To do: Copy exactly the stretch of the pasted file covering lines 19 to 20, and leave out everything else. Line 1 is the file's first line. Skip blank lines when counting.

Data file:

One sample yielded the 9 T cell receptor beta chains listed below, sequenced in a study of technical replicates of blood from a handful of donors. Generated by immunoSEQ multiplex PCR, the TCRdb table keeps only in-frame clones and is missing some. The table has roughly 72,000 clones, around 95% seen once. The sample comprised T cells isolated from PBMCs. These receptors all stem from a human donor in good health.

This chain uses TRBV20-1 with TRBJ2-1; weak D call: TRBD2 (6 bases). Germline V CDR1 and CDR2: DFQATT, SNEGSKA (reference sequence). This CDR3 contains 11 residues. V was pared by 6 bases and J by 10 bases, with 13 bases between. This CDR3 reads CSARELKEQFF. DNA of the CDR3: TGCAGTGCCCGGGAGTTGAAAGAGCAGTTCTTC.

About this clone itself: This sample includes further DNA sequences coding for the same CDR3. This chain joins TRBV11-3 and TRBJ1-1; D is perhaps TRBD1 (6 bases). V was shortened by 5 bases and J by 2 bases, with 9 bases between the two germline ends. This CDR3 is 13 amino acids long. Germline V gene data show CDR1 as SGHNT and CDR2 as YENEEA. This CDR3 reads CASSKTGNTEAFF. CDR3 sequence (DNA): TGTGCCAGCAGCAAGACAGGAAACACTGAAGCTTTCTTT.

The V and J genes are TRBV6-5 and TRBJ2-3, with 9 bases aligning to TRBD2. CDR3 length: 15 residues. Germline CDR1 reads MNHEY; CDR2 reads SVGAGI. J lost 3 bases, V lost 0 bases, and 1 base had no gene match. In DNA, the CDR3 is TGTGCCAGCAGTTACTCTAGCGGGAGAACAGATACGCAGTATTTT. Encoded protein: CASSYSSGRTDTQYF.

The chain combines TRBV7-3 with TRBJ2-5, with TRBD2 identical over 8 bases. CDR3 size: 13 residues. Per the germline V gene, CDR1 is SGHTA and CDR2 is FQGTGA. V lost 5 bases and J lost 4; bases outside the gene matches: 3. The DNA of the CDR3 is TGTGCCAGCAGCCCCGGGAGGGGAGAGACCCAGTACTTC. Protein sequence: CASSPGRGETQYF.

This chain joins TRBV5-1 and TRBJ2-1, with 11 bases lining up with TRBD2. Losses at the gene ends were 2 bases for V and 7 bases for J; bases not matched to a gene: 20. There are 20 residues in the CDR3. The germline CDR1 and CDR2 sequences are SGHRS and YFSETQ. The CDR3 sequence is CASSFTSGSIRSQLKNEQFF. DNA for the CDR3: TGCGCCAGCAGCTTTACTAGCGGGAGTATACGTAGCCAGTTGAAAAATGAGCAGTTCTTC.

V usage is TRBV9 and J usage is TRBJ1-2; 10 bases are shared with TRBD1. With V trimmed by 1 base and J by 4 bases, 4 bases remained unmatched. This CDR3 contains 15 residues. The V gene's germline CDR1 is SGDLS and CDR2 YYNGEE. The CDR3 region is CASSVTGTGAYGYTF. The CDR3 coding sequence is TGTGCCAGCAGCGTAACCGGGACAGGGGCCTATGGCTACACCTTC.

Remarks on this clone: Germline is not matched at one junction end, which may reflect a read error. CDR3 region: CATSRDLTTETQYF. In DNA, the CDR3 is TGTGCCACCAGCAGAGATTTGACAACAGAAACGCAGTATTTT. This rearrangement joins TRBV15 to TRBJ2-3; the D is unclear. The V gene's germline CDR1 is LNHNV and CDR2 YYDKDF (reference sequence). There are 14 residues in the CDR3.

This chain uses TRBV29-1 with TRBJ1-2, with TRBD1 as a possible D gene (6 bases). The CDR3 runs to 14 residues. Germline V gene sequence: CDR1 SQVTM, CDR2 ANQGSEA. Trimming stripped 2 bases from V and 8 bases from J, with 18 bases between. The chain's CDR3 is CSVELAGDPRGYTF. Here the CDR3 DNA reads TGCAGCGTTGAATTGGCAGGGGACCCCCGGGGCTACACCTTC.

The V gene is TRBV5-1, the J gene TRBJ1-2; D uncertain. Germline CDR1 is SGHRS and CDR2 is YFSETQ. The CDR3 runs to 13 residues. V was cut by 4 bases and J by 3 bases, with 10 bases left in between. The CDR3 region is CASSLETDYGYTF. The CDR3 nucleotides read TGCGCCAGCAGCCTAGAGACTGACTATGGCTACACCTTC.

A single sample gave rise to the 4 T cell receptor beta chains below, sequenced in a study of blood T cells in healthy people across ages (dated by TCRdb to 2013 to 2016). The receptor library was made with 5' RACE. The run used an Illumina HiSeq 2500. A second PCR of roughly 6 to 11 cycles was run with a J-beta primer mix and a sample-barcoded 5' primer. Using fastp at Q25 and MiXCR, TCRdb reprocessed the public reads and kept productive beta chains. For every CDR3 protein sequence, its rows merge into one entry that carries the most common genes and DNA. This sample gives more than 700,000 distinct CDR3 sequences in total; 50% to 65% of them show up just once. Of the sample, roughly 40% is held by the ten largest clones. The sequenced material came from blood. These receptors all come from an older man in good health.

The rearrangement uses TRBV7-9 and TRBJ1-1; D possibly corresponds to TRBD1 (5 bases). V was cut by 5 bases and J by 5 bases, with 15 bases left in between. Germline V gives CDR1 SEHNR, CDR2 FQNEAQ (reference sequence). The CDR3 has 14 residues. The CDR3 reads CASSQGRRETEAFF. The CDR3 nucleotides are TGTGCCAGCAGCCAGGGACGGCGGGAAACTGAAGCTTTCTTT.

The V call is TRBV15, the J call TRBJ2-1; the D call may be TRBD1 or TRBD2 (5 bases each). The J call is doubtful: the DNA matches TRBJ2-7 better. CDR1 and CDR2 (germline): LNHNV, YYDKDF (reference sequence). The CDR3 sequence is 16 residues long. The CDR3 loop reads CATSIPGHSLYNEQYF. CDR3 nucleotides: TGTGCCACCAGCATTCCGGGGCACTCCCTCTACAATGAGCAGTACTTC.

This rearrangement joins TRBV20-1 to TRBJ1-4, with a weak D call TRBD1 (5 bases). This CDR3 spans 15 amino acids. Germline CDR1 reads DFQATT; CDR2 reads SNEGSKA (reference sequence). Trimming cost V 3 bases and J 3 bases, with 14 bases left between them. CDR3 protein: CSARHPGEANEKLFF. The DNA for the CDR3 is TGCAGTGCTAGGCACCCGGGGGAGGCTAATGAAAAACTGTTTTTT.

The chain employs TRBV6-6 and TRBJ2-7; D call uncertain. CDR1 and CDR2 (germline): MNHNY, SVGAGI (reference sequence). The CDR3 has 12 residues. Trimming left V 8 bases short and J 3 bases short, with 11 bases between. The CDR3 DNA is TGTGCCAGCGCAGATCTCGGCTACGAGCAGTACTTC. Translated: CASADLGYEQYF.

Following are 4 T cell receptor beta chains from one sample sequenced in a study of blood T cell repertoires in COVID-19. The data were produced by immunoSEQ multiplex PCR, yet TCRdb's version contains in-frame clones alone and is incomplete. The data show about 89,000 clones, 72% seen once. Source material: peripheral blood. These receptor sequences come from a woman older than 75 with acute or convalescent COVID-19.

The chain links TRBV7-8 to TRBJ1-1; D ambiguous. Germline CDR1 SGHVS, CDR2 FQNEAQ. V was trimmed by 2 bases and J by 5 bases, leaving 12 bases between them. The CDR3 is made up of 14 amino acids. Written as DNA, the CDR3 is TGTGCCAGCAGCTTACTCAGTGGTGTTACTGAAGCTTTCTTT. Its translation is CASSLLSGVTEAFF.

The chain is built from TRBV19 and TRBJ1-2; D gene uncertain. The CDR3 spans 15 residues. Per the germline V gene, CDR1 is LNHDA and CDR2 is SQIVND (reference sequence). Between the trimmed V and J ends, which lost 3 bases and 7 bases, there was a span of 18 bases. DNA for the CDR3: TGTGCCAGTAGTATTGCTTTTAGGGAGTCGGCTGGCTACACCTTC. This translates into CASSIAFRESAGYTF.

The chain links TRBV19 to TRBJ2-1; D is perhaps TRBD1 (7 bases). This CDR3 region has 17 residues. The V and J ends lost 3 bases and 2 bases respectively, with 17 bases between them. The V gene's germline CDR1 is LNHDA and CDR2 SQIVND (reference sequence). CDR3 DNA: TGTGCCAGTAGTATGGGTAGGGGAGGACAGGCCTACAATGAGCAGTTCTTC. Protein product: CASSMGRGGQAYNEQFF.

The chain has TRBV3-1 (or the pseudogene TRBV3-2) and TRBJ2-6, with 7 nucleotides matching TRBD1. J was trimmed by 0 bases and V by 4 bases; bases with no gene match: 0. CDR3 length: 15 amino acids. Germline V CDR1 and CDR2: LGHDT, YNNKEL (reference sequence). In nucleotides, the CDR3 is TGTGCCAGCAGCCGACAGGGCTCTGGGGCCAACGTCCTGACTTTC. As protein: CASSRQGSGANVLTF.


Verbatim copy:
The chain links TRBV19 to TRBJ2-1; D is perhaps TRBD1 (7 bases). This CDR3 region has 17 residues. The V and J ends lost 3 bases and 2 bases respectively, with 17 bases between them. The V gene's germline CDR1 is LNHDA and CDR2 SQIVND (reference sequence). CDR3 DNA: TGTGCCAGTAGTATGGGTAGGGGAGGACAGGCCTACAATGAGCAGTTCTTC. Protein product: CASSMGRGGQAYNEQFF.

The chain has TRBV3-1 (or the pseudogene TRBV3-2) and TRBJ2-6, with 7 nucleotides matching TRBD1. J was trimmed by 0 bases and V by 4 bases; bases with no gene match: 0. CDR3 length: 15 amino acids. Germline V CDR1 and CDR2: LGHDT, YNNKEL (reference sequence). In nucleotides, the CDR3 is TGTGCCAGCAGCCGACAGGGCTCTGGGGCCAACGTCCTGACTTTC. As protein: CASSRQGSGANVLTF.